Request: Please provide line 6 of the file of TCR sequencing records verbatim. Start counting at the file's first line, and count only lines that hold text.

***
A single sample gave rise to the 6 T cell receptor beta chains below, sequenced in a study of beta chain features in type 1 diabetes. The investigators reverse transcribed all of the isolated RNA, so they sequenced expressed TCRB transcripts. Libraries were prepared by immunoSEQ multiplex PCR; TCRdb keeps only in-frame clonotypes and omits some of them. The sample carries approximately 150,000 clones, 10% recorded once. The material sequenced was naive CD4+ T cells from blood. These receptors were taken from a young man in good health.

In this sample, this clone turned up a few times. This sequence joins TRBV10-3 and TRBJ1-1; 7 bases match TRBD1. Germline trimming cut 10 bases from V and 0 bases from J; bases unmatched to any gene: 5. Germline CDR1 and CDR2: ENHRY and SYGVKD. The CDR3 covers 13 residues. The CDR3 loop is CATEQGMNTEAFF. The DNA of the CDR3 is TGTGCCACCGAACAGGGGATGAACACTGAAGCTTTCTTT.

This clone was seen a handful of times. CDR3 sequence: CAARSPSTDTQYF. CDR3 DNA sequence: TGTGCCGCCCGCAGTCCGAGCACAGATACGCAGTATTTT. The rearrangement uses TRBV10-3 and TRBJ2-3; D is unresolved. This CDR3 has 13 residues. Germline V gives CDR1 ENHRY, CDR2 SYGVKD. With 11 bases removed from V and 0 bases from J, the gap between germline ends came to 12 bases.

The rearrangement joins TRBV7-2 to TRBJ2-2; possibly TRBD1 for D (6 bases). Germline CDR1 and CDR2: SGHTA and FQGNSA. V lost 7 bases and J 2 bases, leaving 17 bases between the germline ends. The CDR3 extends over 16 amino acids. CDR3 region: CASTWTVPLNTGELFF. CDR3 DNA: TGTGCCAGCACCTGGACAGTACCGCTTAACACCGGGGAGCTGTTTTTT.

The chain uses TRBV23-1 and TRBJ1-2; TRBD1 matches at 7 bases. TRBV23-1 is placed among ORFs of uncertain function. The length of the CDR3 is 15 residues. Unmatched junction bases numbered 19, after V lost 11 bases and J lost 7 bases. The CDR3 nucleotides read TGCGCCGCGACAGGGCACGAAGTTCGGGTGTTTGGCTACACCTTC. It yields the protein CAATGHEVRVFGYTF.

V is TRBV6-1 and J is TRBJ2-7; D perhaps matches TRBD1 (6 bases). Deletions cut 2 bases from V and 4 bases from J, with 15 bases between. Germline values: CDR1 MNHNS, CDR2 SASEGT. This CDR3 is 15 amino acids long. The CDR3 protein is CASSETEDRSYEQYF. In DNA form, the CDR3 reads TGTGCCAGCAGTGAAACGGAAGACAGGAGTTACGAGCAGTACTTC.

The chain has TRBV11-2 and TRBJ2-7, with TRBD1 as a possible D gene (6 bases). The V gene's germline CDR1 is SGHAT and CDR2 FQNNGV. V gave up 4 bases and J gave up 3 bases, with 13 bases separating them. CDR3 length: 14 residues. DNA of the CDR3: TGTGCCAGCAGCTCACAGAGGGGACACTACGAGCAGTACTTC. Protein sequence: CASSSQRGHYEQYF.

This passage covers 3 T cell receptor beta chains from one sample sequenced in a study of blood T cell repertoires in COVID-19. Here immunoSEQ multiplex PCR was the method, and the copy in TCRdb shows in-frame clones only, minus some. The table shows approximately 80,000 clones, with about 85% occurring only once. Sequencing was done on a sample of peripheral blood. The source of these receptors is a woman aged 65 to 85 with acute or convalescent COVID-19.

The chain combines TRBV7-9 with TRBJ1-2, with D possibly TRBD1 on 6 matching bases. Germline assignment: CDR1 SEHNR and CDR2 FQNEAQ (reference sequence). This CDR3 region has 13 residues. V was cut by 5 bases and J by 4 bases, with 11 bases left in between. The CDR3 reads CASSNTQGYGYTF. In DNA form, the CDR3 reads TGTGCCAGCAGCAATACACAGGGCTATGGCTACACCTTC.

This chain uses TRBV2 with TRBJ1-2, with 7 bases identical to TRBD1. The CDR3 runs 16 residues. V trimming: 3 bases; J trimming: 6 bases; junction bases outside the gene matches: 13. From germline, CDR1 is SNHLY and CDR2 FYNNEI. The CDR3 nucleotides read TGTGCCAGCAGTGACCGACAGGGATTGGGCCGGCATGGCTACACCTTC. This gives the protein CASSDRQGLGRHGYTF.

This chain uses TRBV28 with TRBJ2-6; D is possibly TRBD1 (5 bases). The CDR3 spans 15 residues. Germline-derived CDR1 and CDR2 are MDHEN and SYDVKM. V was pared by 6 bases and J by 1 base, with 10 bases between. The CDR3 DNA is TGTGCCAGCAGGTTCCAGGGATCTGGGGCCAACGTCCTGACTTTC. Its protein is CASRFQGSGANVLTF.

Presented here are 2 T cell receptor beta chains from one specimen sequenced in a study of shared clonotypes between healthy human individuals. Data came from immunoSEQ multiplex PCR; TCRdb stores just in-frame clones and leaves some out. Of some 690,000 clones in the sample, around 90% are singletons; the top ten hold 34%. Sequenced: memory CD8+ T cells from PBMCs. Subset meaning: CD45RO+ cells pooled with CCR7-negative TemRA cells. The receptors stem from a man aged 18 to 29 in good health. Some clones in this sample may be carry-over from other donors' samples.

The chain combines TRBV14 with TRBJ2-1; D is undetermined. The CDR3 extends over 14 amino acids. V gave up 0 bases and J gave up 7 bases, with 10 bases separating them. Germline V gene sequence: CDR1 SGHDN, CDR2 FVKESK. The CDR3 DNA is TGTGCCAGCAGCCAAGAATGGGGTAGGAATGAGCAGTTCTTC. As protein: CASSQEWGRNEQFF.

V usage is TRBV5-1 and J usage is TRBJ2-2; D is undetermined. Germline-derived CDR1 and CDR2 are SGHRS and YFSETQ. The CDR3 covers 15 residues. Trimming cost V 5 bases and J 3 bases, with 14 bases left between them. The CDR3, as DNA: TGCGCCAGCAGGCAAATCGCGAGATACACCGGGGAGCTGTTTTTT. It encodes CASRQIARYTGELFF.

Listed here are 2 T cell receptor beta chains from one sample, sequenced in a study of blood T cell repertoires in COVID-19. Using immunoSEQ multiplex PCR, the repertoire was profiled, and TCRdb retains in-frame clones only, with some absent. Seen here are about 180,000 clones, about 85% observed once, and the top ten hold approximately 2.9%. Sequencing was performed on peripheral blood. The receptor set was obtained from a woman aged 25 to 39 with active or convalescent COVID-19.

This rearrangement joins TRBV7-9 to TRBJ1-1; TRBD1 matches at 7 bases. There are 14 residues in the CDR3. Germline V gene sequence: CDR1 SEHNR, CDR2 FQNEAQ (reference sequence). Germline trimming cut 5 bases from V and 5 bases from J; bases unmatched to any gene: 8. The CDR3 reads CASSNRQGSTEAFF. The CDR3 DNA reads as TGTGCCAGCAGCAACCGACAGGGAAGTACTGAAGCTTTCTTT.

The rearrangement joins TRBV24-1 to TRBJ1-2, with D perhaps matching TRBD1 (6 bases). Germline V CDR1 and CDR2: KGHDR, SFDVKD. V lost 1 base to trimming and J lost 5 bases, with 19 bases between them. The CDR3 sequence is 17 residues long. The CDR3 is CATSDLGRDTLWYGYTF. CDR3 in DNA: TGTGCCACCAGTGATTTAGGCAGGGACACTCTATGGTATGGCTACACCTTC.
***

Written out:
V is TRBV6-1 and J is TRBJ2-7; D perhaps matches TRBD1 (6 bases). Deletions cut 2 bases from V and 4 bases from J, with 15 bases between. Germline values: CDR1 MNHNS, CDR2 SASEGT. This CDR3 is 15 amino acids long. The CDR3 protein is CASSETEDRSYEQYF. In DNA form, the CDR3 reads TGTGCCAGCAGTGAAACGGAAGACAGGAGTTACGAGCAGTACTTC.